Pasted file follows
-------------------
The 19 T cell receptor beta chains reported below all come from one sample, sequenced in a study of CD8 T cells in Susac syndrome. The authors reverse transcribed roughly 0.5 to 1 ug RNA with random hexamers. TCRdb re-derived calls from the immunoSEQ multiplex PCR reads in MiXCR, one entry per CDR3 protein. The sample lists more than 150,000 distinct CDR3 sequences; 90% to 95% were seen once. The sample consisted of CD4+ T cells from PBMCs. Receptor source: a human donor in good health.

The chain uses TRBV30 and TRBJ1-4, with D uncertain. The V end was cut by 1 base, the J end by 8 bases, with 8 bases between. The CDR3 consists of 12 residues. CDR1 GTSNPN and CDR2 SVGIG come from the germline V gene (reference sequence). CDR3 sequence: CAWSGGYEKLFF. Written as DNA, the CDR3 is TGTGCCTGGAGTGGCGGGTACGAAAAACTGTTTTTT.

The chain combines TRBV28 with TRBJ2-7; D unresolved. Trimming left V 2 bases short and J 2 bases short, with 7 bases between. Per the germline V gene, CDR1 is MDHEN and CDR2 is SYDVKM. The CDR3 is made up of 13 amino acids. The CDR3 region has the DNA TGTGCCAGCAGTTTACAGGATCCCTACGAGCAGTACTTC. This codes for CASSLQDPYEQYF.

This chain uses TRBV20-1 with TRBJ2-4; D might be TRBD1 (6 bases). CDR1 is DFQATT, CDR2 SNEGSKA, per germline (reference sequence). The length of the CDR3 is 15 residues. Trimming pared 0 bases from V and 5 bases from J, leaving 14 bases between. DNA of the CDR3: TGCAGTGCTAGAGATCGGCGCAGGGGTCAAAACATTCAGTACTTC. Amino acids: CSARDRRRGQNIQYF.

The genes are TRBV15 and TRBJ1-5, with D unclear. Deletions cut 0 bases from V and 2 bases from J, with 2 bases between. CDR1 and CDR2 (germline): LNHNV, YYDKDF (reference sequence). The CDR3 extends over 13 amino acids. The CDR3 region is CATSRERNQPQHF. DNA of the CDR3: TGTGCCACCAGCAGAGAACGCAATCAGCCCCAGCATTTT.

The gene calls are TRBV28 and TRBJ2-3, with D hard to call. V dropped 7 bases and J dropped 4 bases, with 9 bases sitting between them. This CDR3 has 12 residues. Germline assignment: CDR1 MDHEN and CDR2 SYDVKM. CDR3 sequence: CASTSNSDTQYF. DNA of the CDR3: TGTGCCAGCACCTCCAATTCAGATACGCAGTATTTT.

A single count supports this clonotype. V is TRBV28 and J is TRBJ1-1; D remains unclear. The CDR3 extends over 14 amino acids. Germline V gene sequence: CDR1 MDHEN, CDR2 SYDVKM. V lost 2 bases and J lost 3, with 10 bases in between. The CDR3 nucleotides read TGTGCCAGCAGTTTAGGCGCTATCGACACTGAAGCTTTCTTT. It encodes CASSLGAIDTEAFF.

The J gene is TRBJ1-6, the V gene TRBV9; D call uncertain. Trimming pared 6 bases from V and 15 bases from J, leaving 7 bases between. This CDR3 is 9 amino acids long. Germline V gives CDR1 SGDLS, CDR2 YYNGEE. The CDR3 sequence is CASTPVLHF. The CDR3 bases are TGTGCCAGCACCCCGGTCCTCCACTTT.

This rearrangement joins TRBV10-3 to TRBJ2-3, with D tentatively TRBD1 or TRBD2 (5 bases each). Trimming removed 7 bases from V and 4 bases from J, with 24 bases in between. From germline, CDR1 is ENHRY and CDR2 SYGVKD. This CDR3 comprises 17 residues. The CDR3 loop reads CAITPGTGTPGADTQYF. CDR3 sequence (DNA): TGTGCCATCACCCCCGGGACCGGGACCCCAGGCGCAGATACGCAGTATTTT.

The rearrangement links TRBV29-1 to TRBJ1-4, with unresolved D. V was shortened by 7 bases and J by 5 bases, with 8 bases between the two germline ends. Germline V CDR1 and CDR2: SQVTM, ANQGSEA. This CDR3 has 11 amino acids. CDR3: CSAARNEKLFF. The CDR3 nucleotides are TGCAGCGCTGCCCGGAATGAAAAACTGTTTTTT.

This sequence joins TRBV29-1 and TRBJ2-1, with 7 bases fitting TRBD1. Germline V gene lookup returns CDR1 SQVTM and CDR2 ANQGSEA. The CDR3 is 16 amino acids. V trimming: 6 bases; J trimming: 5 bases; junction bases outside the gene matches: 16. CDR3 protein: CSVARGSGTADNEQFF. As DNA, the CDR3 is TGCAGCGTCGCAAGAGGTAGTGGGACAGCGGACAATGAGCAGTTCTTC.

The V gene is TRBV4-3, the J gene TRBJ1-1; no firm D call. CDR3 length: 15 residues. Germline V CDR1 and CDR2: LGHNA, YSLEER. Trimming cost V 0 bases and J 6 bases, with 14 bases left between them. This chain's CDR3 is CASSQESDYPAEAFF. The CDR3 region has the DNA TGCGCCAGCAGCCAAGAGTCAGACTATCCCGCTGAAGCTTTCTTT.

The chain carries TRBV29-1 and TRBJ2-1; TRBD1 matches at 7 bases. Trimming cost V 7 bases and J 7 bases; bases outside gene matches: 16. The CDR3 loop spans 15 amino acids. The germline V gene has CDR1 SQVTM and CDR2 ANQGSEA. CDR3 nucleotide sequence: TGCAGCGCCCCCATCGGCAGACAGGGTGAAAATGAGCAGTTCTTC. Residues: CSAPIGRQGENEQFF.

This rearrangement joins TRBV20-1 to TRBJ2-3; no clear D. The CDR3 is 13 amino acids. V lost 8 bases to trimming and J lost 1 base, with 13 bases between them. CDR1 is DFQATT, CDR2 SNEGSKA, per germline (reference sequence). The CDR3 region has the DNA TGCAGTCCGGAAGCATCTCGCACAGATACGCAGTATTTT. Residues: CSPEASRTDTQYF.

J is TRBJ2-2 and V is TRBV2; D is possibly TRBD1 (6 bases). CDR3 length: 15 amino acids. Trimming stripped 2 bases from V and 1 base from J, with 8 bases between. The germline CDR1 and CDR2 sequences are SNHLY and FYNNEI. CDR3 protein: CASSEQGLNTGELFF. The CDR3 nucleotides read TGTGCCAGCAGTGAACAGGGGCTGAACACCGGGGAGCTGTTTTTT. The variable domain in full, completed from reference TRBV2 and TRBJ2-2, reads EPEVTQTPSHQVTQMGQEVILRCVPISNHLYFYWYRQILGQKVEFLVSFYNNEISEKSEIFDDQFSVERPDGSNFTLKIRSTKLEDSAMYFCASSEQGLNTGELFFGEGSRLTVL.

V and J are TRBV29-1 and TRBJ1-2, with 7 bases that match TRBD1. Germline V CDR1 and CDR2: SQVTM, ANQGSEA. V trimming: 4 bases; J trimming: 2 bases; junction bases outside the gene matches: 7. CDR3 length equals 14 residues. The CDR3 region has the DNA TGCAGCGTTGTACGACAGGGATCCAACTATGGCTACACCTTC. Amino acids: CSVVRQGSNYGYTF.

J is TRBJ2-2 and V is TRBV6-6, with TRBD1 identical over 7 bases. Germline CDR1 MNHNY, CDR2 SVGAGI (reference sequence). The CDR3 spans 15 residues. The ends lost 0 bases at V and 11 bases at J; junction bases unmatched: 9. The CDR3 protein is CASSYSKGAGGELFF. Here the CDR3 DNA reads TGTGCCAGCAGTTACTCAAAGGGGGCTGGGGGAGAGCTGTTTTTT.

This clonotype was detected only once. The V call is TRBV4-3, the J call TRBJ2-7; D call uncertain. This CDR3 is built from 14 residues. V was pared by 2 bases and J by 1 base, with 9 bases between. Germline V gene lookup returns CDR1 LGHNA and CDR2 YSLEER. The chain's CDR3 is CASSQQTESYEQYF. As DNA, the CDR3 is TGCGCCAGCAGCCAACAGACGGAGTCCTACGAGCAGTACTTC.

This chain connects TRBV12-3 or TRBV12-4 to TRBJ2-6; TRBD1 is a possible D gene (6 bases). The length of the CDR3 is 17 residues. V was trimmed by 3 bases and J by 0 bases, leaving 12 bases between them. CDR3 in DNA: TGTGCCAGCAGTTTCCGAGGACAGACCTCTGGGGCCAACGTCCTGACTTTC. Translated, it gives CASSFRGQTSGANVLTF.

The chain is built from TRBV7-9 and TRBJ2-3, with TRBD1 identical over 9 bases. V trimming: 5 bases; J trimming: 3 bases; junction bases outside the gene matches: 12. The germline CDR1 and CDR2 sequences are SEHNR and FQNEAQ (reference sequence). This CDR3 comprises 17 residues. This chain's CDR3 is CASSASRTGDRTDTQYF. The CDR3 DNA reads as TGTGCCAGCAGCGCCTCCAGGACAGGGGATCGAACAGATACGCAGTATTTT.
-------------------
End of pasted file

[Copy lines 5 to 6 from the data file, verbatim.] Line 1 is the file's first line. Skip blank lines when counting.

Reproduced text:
The genes are TRBV15 and TRBJ1-5, with D unclear. Deletions cut 0 bases from V and 2 bases from J, with 2 bases between. CDR1 and CDR2 (germline): LNHNV, YYDKDF (reference sequence). The CDR3 extends over 13 amino acids. The CDR3 region is CATSRERNQPQHF. DNA of the CDR3: TGTGCCACCAGCAGAGAACGCAATCAGCCCCAGCATTTT.

The gene calls are TRBV28 and TRBJ2-3, with D hard to call. V dropped 7 bases and J dropped 4 bases, with 9 bases sitting between them. This CDR3 has 12 residues. Germline assignment: CDR1 MDHEN and CDR2 SYDVKM. CDR3 sequence: CASTSNSDTQYF. DNA of the CDR3: TGTGCCAGCACCTCCAATTCAGATACGCAGTATTTT.